I was imagining what it would be like if a modern priest, bishop, cardinal, pope, imitated this or had these qualities: being learned and eloquent, but at the same time committed to simplicity and an advocate of the poor. I read a good column by Michael Sean Winters on the current crisis facing the American church and all the responses to it, the discussions it is raising. He says that there are three main aspects that are being pointed to. It is certainly mainly about clergy sex abuse and that must be addressed. But it is also very much about bishops who failed to respond adequately. Some say that homosexuality has to be addressed as well. As Bishop Barron pointed out in an interview a few weeks ago, that does need to be part of the discussion, but Winters points out that that’s not exhaustive, not the overarching problem, and too easily gets distorted. Others argue that a kind of clericalism is the problem, or as the Holy Father named it, “careerism” within the church, which seems to have been part and parcel of Cardinal McCarrick’s acting out. Certainly that is a part of it too. Maybe there’s something else overarching all these things, and all of these other things are symptoms, not the disease.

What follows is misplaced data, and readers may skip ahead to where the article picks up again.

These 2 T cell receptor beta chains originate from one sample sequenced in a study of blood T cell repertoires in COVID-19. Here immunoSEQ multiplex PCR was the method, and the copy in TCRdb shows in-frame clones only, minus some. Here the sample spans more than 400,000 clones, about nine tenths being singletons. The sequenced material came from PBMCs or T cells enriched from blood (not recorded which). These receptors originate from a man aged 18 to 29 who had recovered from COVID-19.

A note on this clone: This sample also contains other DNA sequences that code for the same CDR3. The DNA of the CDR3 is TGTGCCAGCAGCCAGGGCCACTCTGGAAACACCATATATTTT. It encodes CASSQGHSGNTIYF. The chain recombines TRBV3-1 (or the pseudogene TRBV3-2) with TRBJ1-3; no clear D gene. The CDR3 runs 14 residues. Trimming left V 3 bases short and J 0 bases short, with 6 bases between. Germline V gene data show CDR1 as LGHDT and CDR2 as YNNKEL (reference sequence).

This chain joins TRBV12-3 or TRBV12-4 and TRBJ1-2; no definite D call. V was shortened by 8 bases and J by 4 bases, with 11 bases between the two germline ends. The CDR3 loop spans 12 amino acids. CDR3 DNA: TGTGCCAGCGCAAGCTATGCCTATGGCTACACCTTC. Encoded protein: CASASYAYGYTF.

Winters let himself be challenged by reading from the Letter of James that we heard on the 23rd Sunday of Ordinary Time, which he says invites us to precision: it’s the orientation to worldliness that is the overarching problem. “Worldliness is the sin the apostle James was diagnosing and it is the very heart of the crisis,” he wrote. As the apostle James diagnosed it, it’s favoring the well dressed and wealthy over the poor and weak. But it is also favoring power and position over being real servants like the Suffering Servant, wanting comfort and honor rather than embracing the kenosis of the cross. (A good reminder as we celebrated the Feast of the Exaltation of the Cross the next day…)